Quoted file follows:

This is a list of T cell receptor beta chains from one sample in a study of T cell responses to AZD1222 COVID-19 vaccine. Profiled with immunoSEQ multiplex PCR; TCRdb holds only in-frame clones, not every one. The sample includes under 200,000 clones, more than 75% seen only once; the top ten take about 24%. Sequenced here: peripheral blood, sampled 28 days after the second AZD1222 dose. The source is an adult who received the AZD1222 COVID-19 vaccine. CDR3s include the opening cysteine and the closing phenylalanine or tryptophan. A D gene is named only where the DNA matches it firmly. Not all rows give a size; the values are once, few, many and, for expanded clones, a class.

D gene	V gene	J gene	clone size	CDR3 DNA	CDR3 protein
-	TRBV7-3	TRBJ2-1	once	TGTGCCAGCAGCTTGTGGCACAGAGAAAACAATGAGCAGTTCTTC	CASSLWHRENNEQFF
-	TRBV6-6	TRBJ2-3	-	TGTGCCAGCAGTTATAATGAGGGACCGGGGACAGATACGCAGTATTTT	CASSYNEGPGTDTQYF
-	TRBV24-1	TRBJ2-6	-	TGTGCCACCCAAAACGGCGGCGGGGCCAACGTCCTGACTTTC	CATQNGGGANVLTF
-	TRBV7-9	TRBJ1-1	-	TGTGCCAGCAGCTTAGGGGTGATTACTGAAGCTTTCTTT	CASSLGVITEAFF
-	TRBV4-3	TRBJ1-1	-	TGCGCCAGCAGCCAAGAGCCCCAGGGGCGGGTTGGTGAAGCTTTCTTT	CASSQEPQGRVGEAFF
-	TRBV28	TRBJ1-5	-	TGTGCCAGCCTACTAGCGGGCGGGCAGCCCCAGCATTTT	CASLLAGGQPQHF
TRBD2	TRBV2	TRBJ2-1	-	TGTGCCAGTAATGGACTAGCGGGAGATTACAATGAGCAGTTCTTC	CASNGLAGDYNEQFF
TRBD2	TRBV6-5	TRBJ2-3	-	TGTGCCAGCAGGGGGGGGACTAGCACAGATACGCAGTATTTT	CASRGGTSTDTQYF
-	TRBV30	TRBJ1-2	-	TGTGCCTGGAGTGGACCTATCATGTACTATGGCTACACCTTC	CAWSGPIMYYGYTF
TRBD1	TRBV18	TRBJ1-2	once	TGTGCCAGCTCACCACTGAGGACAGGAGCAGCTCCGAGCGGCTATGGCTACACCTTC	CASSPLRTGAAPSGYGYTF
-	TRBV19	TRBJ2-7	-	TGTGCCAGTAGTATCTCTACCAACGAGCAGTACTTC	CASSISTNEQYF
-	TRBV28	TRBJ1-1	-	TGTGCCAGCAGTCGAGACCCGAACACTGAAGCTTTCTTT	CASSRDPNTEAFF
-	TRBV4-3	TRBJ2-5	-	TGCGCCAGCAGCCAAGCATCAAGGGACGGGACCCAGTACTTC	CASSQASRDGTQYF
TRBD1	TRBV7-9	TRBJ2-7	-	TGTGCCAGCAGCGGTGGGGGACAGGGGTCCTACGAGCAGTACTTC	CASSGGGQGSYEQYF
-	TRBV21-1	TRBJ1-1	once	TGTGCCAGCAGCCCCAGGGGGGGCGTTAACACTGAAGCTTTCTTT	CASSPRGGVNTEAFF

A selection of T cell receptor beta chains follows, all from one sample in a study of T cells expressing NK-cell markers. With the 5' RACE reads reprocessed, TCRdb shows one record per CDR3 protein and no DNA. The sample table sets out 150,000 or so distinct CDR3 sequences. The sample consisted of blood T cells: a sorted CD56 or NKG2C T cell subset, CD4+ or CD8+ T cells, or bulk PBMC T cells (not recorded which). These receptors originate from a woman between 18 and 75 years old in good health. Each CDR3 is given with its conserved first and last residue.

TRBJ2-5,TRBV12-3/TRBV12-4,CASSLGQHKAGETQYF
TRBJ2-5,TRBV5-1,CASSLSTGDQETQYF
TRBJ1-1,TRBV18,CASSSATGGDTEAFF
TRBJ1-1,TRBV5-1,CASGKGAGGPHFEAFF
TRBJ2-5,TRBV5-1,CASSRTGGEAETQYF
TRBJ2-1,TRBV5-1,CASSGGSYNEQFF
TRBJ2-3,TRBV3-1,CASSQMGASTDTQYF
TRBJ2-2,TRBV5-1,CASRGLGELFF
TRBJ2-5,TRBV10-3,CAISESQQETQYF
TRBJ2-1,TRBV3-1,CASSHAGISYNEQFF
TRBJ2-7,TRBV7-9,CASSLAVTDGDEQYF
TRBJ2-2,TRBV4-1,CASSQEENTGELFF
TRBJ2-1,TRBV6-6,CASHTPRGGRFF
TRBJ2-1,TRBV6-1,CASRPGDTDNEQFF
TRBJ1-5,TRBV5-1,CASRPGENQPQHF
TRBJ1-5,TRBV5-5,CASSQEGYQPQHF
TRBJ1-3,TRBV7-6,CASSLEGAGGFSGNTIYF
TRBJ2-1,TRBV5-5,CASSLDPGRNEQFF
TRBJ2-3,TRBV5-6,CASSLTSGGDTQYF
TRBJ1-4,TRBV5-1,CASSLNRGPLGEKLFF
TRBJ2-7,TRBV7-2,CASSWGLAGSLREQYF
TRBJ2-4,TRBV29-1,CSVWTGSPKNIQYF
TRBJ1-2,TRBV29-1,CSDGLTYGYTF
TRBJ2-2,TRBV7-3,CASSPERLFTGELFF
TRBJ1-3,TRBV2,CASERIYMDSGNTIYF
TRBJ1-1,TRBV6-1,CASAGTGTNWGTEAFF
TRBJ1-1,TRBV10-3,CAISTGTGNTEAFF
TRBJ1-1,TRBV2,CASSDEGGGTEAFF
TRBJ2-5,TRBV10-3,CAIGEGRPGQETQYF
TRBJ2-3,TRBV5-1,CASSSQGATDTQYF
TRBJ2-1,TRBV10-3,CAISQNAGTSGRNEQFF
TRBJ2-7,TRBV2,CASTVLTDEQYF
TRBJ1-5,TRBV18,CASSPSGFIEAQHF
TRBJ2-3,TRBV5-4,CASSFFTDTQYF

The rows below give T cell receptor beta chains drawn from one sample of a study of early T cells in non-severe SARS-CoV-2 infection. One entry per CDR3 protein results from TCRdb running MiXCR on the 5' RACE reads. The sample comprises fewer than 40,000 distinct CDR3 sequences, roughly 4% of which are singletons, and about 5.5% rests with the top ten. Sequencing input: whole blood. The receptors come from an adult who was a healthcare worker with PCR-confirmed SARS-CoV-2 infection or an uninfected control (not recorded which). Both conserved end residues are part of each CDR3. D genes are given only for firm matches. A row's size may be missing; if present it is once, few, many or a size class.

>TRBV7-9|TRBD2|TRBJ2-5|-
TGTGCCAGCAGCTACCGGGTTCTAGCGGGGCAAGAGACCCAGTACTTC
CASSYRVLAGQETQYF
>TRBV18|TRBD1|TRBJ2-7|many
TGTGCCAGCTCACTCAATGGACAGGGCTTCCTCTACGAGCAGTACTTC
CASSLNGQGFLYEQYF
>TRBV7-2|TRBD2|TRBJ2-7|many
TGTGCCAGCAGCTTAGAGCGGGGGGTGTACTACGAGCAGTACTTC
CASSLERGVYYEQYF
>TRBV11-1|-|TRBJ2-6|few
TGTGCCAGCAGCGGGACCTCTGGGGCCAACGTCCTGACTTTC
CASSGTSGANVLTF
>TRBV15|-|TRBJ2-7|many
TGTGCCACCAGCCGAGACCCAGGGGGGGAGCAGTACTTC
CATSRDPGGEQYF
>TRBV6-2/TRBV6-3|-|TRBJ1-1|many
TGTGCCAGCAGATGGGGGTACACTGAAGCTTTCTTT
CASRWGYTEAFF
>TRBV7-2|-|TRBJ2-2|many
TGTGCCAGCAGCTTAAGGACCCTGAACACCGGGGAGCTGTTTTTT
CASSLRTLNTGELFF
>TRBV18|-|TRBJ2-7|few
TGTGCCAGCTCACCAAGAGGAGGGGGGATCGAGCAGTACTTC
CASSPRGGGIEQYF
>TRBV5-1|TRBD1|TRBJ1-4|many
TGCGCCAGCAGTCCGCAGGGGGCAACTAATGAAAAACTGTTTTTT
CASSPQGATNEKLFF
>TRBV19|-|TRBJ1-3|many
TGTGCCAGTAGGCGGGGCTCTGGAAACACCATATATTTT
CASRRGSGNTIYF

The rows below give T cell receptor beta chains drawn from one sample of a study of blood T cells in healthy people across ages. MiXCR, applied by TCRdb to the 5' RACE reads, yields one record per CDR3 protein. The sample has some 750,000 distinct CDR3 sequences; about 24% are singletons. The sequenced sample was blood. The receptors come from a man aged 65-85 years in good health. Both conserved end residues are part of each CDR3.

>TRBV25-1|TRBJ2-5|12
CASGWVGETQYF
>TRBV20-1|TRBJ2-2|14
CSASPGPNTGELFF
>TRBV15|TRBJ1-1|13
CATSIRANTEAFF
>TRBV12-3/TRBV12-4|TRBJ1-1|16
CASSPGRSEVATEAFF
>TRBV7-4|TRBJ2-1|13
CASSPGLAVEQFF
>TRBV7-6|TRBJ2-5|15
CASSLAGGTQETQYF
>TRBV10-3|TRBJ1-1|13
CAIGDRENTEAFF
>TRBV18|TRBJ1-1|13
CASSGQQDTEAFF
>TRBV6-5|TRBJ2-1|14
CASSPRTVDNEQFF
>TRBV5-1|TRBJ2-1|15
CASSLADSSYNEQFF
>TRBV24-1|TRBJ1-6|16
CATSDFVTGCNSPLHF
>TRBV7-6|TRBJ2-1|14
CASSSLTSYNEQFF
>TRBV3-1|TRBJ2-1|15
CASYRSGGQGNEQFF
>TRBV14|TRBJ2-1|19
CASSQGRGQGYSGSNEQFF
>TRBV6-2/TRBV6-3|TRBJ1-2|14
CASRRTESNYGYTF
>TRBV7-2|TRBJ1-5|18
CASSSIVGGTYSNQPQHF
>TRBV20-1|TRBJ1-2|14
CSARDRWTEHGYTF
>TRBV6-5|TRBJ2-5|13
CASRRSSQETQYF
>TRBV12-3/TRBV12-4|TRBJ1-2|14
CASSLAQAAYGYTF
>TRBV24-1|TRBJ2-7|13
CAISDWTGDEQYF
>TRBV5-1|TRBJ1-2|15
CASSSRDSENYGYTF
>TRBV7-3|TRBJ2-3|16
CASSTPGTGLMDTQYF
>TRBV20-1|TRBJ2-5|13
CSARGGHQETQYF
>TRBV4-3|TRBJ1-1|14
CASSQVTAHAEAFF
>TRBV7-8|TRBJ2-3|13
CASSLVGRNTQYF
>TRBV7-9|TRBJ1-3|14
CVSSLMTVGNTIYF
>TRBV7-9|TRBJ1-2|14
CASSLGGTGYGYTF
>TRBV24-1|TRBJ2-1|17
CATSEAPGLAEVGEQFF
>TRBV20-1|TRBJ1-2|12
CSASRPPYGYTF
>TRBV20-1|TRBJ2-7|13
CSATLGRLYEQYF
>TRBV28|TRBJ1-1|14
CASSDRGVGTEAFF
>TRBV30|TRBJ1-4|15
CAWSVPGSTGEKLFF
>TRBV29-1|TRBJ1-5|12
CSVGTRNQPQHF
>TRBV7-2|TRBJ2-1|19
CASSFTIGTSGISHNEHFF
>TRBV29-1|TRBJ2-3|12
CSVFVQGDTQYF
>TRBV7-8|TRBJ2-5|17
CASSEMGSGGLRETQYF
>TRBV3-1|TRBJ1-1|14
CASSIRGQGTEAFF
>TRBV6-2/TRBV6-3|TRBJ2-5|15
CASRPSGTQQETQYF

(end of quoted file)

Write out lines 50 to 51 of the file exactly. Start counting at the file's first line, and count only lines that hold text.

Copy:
TRBJ2-7,TRBV2,CASTVLTDEQYF
TRBJ1-5,TRBV18,CASSPSGFIEAQHF